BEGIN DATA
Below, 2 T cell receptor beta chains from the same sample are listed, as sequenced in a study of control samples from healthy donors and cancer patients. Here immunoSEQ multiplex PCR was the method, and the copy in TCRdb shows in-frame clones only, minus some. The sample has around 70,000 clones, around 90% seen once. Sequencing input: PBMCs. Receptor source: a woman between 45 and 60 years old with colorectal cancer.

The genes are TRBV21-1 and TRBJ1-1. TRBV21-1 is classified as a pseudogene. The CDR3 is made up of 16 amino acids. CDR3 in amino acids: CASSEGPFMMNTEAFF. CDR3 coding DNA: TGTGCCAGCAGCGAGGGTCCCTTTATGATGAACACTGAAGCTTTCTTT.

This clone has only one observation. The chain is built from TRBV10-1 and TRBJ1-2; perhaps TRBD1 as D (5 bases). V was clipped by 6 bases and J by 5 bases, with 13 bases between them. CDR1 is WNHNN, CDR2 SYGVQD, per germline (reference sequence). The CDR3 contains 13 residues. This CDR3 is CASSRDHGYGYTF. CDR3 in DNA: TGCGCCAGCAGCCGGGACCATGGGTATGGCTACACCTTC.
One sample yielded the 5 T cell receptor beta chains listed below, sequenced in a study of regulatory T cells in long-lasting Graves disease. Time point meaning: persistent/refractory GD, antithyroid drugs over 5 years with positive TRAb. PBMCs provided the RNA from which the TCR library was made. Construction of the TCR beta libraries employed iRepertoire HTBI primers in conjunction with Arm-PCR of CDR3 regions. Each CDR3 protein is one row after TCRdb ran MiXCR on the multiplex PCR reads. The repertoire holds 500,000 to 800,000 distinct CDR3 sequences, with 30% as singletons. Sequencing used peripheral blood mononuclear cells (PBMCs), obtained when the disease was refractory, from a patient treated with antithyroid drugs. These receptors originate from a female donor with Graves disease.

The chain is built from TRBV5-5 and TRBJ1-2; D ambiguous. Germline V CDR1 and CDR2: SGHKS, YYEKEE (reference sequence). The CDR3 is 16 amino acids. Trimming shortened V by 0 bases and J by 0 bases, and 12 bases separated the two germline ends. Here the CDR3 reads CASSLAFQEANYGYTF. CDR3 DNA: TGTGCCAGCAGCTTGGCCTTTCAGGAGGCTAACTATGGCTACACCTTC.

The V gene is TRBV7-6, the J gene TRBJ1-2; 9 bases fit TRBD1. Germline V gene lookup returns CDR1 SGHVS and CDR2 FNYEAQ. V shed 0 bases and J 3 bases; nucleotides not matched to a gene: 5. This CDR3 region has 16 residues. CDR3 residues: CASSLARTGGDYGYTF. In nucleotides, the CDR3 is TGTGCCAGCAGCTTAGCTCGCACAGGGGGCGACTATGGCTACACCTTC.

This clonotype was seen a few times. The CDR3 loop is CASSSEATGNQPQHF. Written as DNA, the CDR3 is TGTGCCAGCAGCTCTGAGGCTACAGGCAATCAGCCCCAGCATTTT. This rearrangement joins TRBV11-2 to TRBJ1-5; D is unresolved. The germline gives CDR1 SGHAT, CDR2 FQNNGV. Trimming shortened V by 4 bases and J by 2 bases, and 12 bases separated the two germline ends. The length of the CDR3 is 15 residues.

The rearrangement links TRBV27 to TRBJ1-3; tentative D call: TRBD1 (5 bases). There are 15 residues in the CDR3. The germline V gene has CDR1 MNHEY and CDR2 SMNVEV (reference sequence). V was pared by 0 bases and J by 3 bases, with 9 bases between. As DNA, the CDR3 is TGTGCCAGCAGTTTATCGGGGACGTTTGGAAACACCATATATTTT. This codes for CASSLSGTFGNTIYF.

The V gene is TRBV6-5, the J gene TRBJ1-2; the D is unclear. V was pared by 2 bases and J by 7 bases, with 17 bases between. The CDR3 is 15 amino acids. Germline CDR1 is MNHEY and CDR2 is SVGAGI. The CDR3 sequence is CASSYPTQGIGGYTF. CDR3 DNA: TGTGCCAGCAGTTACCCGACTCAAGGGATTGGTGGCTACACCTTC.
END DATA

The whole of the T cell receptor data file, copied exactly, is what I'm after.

Below, 2 T cell receptor beta chains from the same sample are listed, as sequenced in a study of control samples from healthy donors and cancer patients. Here immunoSEQ multiplex PCR was the method, and the copy in TCRdb shows in-frame clones only, minus some. The sample has around 70,000 clones, around 90% seen once. Sequencing input: PBMCs. Receptor source: a woman between 45 and 60 years old with colorectal cancer.

The genes are TRBV21-1 and TRBJ1-1. TRBV21-1 is classified as a pseudogene. The CDR3 is made up of 16 amino acids. CDR3 in amino acids: CASSEGPFMMNTEAFF. CDR3 coding DNA: TGTGCCAGCAGCGAGGGTCCCTTTATGATGAACACTGAAGCTTTCTTT.

This clone has only one observation. The chain is built from TRBV10-1 and TRBJ1-2; perhaps TRBD1 as D (5 bases). V was clipped by 6 bases and J by 5 bases, with 13 bases between them. CDR1 is WNHNN, CDR2 SYGVQD, per germline (reference sequence). The CDR3 contains 13 residues. This CDR3 is CASSRDHGYGYTF. CDR3 in DNA: TGCGCCAGCAGCCGGGACCATGGGTATGGCTACACCTTC.
One sample yielded the 5 T cell receptor beta chains listed below, sequenced in a study of regulatory T cells in long-lasting Graves disease. Time point meaning: persistent/refractory GD, antithyroid drugs over 5 years with positive TRAb. PBMCs provided the RNA from which the TCR library was made. Construction of the TCR beta libraries employed iRepertoire HTBI primers in conjunction with Arm-PCR of CDR3 regions. Each CDR3 protein is one row after TCRdb ran MiXCR on the multiplex PCR reads. The repertoire holds 500,000 to 800,000 distinct CDR3 sequences, with 30% as singletons. Sequencing used peripheral blood mononuclear cells (PBMCs), obtained when the disease was refractory, from a patient treated with antithyroid drugs. These receptors originate from a female donor with Graves disease.

The chain is built from TRBV5-5 and TRBJ1-2; D ambiguous. Germline V CDR1 and CDR2: SGHKS, YYEKEE (reference sequence). The CDR3 is 16 amino acids. Trimming shortened V by 0 bases and J by 0 bases, and 12 bases separated the two germline ends. Here the CDR3 reads CASSLAFQEANYGYTF. CDR3 DNA: TGTGCCAGCAGCTTGGCCTTTCAGGAGGCTAACTATGGCTACACCTTC.

The V gene is TRBV7-6, the J gene TRBJ1-2; 9 bases fit TRBD1. Germline V gene lookup returns CDR1 SGHVS and CDR2 FNYEAQ. V shed 0 bases and J 3 bases; nucleotides not matched to a gene: 5. This CDR3 region has 16 residues. CDR3 residues: CASSLARTGGDYGYTF. In nucleotides, the CDR3 is TGTGCCAGCAGCTTAGCTCGCACAGGGGGCGACTATGGCTACACCTTC.

This clonotype was seen a few times. The CDR3 loop is CASSSEATGNQPQHF. Written as DNA, the CDR3 is TGTGCCAGCAGCTCTGAGGCTACAGGCAATCAGCCCCAGCATTTT. This rearrangement joins TRBV11-2 to TRBJ1-5; D is unresolved. The germline gives CDR1 SGHAT, CDR2 FQNNGV. Trimming shortened V by 4 bases and J by 2 bases, and 12 bases separated the two germline ends. The length of the CDR3 is 15 residues.

The rearrangement links TRBV27 to TRBJ1-3; tentative D call: TRBD1 (5 bases). There are 15 residues in the CDR3. The germline V gene has CDR1 MNHEY and CDR2 SMNVEV (reference sequence). V was pared by 0 bases and J by 3 bases, with 9 bases between. As DNA, the CDR3 is TGTGCCAGCAGTTTATCGGGGACGTTTGGAAACACCATATATTTT. This codes for CASSLSGTFGNTIYF.

The V gene is TRBV6-5, the J gene TRBJ1-2; the D is unclear. V was pared by 2 bases and J by 7 bases, with 17 bases between. The CDR3 is 15 amino acids. Germline CDR1 is MNHEY and CDR2 is SVGAGI. The CDR3 sequence is CASSYPTQGIGGYTF. CDR3 DNA: TGTGCCAGCAGTTACCCGACTCAAGGGATTGGTGGCTACACCTTC.